Guarantee of State and Territory Borrowing Appropriation Bill 2009


Bills Digest no. 157 2008–09

Guarantee of State and Territory Borrowing Appropriation Bill 2009

This Digest was prepared for debate. It reflects the legislation as introduced and does not canvass subsequent amendments. This Digest does not have any official legal status. Other sources should be consulted to determine the subsequent official status of the Bill.


Passage history
Financial implications
Main provisions
Concluding comments
Contact officer & copyright details

Passage history

Date introduced: 27 May 2009

House: House of Representatives

Portfolio: Treasury

Commencement: On Royal Assent

Links: The relevant links to the Bill, Explanatory Memorandum and second reading speech can be accessed via BillsNet, which is at When Bills have been passed they can be found at ComLaw, which is at


The Guarantee of State and Territory Borrowing Appropriation Bill 2009 (the Bill) has two main purposes. The first is to provide an appropriation enabling the Commonwealth to pay any claim made under the Commonwealth s Guarantee of State and Territory Borrowing (see below). The second purpose is to enable the Commonwealth to borrow funds to meet a Guarantee should there be inadequate funds in the Consolidated Revenue Fund.


As a consequence of the recession, state and territory governments are incurring budget deficits. In addition to incurring operating deficits, the states and territories (hereafter referred to as the states ) are expanding infrastructure investment to help counter the recession.[1] The states are therefore embarking on substantial borrowing programs.

Much of this investment will be undertaken by government trading enterprises such as water, electricity and port authorities, railways, etc. The states (except the Australian Capital Territory) have established central financing authorities, which are responsible for raising funds for all sectors of government including government trading enterprises.[2]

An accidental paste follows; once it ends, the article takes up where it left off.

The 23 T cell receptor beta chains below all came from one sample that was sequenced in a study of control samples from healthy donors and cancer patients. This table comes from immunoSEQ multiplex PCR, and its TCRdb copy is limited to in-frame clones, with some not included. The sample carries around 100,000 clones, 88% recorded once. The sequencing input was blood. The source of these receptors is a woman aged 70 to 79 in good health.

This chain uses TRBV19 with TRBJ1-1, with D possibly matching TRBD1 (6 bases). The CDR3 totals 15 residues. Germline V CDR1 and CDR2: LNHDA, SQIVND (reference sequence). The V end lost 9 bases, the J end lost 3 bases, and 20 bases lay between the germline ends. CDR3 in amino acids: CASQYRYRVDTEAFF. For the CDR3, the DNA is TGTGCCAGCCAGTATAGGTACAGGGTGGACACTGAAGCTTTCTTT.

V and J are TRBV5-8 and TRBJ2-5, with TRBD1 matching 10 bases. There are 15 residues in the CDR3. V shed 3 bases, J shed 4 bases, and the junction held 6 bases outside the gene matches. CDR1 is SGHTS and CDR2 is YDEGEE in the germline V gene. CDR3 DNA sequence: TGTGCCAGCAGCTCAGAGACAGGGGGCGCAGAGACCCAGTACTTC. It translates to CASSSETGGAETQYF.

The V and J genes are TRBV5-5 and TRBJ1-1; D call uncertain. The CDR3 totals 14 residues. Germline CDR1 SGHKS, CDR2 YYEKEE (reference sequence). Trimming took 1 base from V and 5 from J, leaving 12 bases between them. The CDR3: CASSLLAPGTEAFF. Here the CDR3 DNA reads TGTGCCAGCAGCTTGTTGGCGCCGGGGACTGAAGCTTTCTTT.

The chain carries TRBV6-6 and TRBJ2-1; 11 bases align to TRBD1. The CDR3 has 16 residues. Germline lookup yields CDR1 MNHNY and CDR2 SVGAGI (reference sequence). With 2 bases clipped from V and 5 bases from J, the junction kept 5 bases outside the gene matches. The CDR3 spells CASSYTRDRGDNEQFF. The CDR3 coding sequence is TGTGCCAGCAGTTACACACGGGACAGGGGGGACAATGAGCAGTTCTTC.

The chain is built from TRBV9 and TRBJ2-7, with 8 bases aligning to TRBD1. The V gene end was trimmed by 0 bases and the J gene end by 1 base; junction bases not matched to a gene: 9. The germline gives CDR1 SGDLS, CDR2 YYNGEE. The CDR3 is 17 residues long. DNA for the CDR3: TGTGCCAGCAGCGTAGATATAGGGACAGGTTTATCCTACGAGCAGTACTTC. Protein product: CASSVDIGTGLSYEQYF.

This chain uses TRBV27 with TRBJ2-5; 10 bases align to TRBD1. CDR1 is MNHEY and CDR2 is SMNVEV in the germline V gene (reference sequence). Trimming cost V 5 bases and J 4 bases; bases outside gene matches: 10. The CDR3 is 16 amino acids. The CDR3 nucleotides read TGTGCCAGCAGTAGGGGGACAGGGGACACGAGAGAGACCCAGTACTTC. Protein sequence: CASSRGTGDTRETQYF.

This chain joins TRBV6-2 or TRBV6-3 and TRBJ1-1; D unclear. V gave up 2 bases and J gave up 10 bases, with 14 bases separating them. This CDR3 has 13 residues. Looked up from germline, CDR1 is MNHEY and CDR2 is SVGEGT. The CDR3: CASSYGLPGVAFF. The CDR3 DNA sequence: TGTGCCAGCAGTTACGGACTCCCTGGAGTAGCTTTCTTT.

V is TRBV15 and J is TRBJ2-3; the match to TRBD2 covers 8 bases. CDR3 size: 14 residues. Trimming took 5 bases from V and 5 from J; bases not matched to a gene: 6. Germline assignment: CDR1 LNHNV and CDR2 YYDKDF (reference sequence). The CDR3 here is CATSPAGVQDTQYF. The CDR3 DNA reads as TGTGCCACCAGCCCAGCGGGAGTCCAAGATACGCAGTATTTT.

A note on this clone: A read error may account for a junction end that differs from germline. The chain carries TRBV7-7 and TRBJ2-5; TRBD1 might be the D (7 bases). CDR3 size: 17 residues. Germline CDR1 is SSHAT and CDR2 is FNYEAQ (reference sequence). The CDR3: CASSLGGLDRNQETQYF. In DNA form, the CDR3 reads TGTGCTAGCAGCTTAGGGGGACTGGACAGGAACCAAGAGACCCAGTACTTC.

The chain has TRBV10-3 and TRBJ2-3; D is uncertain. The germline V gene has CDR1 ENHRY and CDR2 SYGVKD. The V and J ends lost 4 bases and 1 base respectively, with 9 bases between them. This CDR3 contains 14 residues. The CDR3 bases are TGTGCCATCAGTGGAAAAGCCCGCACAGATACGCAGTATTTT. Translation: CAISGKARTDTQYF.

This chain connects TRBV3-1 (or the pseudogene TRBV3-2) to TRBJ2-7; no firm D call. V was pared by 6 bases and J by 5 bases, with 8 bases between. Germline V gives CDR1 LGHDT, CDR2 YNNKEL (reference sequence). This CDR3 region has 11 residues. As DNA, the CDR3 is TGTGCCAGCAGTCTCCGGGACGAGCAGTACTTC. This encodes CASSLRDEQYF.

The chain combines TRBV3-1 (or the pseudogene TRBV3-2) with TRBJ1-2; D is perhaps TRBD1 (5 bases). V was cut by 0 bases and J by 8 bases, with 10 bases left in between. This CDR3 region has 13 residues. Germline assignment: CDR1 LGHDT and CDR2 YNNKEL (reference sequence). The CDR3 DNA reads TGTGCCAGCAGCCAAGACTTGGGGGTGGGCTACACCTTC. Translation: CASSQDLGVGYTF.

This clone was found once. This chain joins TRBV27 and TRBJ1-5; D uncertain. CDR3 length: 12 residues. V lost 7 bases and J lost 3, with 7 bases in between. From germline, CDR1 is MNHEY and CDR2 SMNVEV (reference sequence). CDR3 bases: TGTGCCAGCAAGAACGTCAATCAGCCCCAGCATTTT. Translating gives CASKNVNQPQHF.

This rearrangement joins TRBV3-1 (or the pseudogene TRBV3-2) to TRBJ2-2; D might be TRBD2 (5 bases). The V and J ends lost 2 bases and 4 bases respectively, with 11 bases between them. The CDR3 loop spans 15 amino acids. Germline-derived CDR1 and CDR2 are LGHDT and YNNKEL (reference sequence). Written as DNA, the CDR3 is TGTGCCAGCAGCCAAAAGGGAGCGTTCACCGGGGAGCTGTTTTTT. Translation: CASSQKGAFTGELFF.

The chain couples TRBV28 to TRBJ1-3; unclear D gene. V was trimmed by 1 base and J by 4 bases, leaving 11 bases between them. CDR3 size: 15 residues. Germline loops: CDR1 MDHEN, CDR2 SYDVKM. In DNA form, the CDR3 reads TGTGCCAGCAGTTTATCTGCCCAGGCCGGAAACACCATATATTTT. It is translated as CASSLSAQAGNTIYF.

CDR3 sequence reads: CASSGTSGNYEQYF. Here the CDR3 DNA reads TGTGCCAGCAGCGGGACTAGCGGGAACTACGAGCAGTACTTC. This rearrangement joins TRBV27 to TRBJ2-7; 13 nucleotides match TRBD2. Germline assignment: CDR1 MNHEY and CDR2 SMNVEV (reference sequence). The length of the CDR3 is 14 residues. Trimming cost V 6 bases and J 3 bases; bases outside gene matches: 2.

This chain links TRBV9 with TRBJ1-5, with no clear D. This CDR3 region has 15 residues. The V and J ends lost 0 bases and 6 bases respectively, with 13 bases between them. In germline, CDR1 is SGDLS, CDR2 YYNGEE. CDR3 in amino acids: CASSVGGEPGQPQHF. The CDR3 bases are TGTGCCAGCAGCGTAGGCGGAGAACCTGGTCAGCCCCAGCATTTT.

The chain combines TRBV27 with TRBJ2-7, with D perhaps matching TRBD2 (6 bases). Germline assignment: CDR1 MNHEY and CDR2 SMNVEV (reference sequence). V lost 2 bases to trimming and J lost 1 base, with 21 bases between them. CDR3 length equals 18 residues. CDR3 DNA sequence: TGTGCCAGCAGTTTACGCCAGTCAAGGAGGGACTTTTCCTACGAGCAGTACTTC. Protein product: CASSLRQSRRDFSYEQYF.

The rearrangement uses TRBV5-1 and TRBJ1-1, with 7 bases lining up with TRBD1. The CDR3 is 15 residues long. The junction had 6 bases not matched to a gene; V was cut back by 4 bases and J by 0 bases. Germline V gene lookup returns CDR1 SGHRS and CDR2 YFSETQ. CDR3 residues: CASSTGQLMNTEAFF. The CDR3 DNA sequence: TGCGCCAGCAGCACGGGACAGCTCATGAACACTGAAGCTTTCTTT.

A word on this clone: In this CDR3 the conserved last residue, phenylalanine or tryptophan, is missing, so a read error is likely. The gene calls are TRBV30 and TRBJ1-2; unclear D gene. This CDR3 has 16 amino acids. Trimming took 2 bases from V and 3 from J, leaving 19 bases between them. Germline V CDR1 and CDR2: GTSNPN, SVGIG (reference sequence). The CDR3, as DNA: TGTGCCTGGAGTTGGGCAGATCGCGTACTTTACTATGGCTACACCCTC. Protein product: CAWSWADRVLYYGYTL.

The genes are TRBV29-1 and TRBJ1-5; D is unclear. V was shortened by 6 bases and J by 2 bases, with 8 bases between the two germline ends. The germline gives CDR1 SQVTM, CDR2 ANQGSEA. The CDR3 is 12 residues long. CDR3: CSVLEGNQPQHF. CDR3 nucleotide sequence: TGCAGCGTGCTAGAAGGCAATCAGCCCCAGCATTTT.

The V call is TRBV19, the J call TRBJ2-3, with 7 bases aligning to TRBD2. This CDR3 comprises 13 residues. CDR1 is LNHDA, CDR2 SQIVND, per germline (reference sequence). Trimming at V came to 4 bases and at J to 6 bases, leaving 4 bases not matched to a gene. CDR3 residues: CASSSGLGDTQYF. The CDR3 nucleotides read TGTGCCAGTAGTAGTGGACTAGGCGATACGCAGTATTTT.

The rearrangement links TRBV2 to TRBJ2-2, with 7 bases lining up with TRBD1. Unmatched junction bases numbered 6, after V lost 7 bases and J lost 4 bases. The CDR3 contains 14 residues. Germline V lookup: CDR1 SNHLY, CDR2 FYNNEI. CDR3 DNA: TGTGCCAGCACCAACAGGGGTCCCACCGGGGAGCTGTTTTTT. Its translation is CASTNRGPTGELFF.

Associated with the recession has been increased caution of the part of lenders generally. They are demanding greater certainty that they will be repaid because the risk of loan default has risen. This increased caution has, amongst other things, put upward pressure on interest rates. For their part, the states wish to maintain their credit ratings because a fall in those ratings would mean having to pay higher interest rates on borrowed funds. The states are therefore trying to balance their desire to increase infrastructure investment, on the one hand, and limit borrowing to avoid jeopardising their credit ratings, on the other hand.

Basis of policy commitment

On 25 March 2009, the Rudd Government announced that it would provide to the states and territories a time-limited guarantee over state borrowing:

The Rudd Government will take further action to support jobs and protect vital infrastructure plans from the global recession by providing a time-limited, voluntary guarantee over state government borrowing.

This important measure recognises that pulling back on critical nation-building infrastructure investment now would mean ever slower growth and higher unemployment into the future.

Like bond markets around the world, state government bond markets have been hit hard by the global recession.

This has threatened the capacity of state and territory governments to deliver critical infrastructure projects that will support jobs in the face of the global recession, as well as boost productivity and improve living standards in the medium and long-term.

That's why the Rudd Government in consultation with the state and territory governments has taken this decisive action to support jobs and protect vital nation-building plans.

Details of the scheme

The guarantee will be available for both existing and new issuances of securities, but will not extend to issuances denominated in foreign currencies.